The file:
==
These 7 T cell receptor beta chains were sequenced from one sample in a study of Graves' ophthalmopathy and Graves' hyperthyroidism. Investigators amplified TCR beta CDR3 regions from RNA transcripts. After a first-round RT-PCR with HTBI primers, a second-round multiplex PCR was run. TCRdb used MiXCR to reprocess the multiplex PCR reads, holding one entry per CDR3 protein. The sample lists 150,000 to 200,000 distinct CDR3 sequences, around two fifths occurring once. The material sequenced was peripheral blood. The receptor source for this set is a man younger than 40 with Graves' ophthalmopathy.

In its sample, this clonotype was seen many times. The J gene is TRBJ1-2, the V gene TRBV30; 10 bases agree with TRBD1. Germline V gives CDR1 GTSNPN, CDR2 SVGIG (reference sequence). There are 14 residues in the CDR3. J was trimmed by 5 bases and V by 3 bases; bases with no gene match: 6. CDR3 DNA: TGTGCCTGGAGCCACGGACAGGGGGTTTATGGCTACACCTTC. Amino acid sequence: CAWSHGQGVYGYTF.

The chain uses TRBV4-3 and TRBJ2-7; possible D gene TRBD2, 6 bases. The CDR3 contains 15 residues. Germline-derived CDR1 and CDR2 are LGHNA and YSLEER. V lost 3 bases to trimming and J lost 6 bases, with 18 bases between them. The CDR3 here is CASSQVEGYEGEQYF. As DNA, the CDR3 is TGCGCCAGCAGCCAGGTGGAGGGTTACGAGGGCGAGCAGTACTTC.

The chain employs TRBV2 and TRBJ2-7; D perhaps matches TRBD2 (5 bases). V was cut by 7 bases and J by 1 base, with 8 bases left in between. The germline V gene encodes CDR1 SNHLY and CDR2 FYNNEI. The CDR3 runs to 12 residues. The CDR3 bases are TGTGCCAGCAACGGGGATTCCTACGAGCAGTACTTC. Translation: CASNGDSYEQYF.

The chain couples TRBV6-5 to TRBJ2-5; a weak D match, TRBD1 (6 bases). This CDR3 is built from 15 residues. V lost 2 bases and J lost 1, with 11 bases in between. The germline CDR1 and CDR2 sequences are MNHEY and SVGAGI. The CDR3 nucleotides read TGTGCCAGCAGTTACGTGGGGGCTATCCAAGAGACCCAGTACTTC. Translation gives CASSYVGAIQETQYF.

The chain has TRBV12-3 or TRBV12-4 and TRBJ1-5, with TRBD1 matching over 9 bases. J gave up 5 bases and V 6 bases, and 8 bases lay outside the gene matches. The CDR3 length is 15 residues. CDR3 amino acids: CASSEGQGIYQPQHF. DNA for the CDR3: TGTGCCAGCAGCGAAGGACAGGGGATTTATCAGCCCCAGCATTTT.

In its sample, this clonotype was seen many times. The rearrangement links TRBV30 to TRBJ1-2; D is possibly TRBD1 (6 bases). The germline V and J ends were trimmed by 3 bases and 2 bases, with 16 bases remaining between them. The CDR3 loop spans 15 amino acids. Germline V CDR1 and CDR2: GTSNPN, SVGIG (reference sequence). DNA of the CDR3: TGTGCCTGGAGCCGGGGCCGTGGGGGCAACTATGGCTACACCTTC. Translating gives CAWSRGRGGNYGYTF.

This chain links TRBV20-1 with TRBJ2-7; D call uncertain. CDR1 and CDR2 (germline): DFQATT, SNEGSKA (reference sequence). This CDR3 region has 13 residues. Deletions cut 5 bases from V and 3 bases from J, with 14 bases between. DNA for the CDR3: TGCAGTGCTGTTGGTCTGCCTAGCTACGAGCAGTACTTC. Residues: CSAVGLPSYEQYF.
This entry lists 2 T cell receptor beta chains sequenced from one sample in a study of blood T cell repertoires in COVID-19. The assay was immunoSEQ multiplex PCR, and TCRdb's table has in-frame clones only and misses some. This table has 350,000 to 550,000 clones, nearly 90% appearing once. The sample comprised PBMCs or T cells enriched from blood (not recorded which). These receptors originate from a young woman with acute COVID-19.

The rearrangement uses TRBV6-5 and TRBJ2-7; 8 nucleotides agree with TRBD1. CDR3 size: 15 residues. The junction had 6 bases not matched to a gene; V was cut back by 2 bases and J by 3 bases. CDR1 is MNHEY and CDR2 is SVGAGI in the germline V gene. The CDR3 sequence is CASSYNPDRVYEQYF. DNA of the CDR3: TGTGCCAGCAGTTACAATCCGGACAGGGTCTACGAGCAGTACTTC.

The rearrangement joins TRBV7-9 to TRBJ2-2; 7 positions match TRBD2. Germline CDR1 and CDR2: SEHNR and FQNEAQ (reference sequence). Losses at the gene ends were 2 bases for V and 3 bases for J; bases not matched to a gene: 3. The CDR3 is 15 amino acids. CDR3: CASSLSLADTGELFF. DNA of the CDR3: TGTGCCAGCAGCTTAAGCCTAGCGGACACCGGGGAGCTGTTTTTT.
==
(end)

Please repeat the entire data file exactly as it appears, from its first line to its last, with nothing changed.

These 7 T cell receptor beta chains were sequenced from one sample in a study of Graves' ophthalmopathy and Graves' hyperthyroidism. Investigators amplified TCR beta CDR3 regions from RNA transcripts. After a first-round RT-PCR with HTBI primers, a second-round multiplex PCR was run. TCRdb used MiXCR to reprocess the multiplex PCR reads, holding one entry per CDR3 protein. The sample lists 150,000 to 200,000 distinct CDR3 sequences, around two fifths occurring once. The material sequenced was peripheral blood. The receptor source for this set is a man younger than 40 with Graves' ophthalmopathy.

In its sample, this clonotype was seen many times. The J gene is TRBJ1-2, the V gene TRBV30; 10 bases agree with TRBD1. Germline V gives CDR1 GTSNPN, CDR2 SVGIG (reference sequence). There are 14 residues in the CDR3. J was trimmed by 5 bases and V by 3 bases; bases with no gene match: 6. CDR3 DNA: TGTGCCTGGAGCCACGGACAGGGGGTTTATGGCTACACCTTC. Amino acid sequence: CAWSHGQGVYGYTF.

The chain uses TRBV4-3 and TRBJ2-7; possible D gene TRBD2, 6 bases. The CDR3 contains 15 residues. Germline-derived CDR1 and CDR2 are LGHNA and YSLEER. V lost 3 bases to trimming and J lost 6 bases, with 18 bases between them. The CDR3 here is CASSQVEGYEGEQYF. As DNA, the CDR3 is TGCGCCAGCAGCCAGGTGGAGGGTTACGAGGGCGAGCAGTACTTC.

The chain employs TRBV2 and TRBJ2-7; D perhaps matches TRBD2 (5 bases). V was cut by 7 bases and J by 1 base, with 8 bases left in between. The germline V gene encodes CDR1 SNHLY and CDR2 FYNNEI. The CDR3 runs to 12 residues. The CDR3 bases are TGTGCCAGCAACGGGGATTCCTACGAGCAGTACTTC. Translation: CASNGDSYEQYF.

The chain couples TRBV6-5 to TRBJ2-5; a weak D match, TRBD1 (6 bases). This CDR3 is built from 15 residues. V lost 2 bases and J lost 1, with 11 bases in between. The germline CDR1 and CDR2 sequences are MNHEY and SVGAGI. The CDR3 nucleotides read TGTGCCAGCAGTTACGTGGGGGCTATCCAAGAGACCCAGTACTTC. Translation gives CASSYVGAIQETQYF.

The chain has TRBV12-3 or TRBV12-4 and TRBJ1-5, with TRBD1 matching over 9 bases. J gave up 5 bases and V 6 bases, and 8 bases lay outside the gene matches. The CDR3 length is 15 residues. CDR3 amino acids: CASSEGQGIYQPQHF. DNA for the CDR3: TGTGCCAGCAGCGAAGGACAGGGGATTTATCAGCCCCAGCATTTT.

In its sample, this clonotype was seen many times. The rearrangement links TRBV30 to TRBJ1-2; D is possibly TRBD1 (6 bases). The germline V and J ends were trimmed by 3 bases and 2 bases, with 16 bases remaining between them. The CDR3 loop spans 15 amino acids. Germline V CDR1 and CDR2: GTSNPN, SVGIG (reference sequence). DNA of the CDR3: TGTGCCTGGAGCCGGGGCCGTGGGGGCAACTATGGCTACACCTTC. Translating gives CAWSRGRGGNYGYTF.

This chain links TRBV20-1 with TRBJ2-7; D call uncertain. CDR1 and CDR2 (germline): DFQATT, SNEGSKA (reference sequence). This CDR3 region has 13 residues. Deletions cut 5 bases from V and 3 bases from J, with 14 bases between. DNA for the CDR3: TGCAGTGCTGTTGGTCTGCCTAGCTACGAGCAGTACTTC. Residues: CSAVGLPSYEQYF.
This entry lists 2 T cell receptor beta chains sequenced from one sample in a study of blood T cell repertoires in COVID-19. The assay was immunoSEQ multiplex PCR, and TCRdb's table has in-frame clones only and misses some. This table has 350,000 to 550,000 clones, nearly 90% appearing once. The sample comprised PBMCs or T cells enriched from blood (not recorded which). These receptors originate from a young woman with acute COVID-19.

The rearrangement uses TRBV6-5 and TRBJ2-7; 8 nucleotides agree with TRBD1. CDR3 size: 15 residues. The junction had 6 bases not matched to a gene; V was cut back by 2 bases and J by 3 bases. CDR1 is MNHEY and CDR2 is SVGAGI in the germline V gene. The CDR3 sequence is CASSYNPDRVYEQYF. DNA of the CDR3: TGTGCCAGCAGTTACAATCCGGACAGGGTCTACGAGCAGTACTTC.

The rearrangement joins TRBV7-9 to TRBJ2-2; 7 positions match TRBD2. Germline CDR1 and CDR2: SEHNR and FQNEAQ (reference sequence). Losses at the gene ends were 2 bases for V and 3 bases for J; bases not matched to a gene: 3. The CDR3 is 15 amino acids. CDR3: CASSLSLADTGELFF. DNA of the CDR3: TGTGCCAGCAGCTTAAGCCTAGCGGACACCGGGGAGCTGTTTTTT.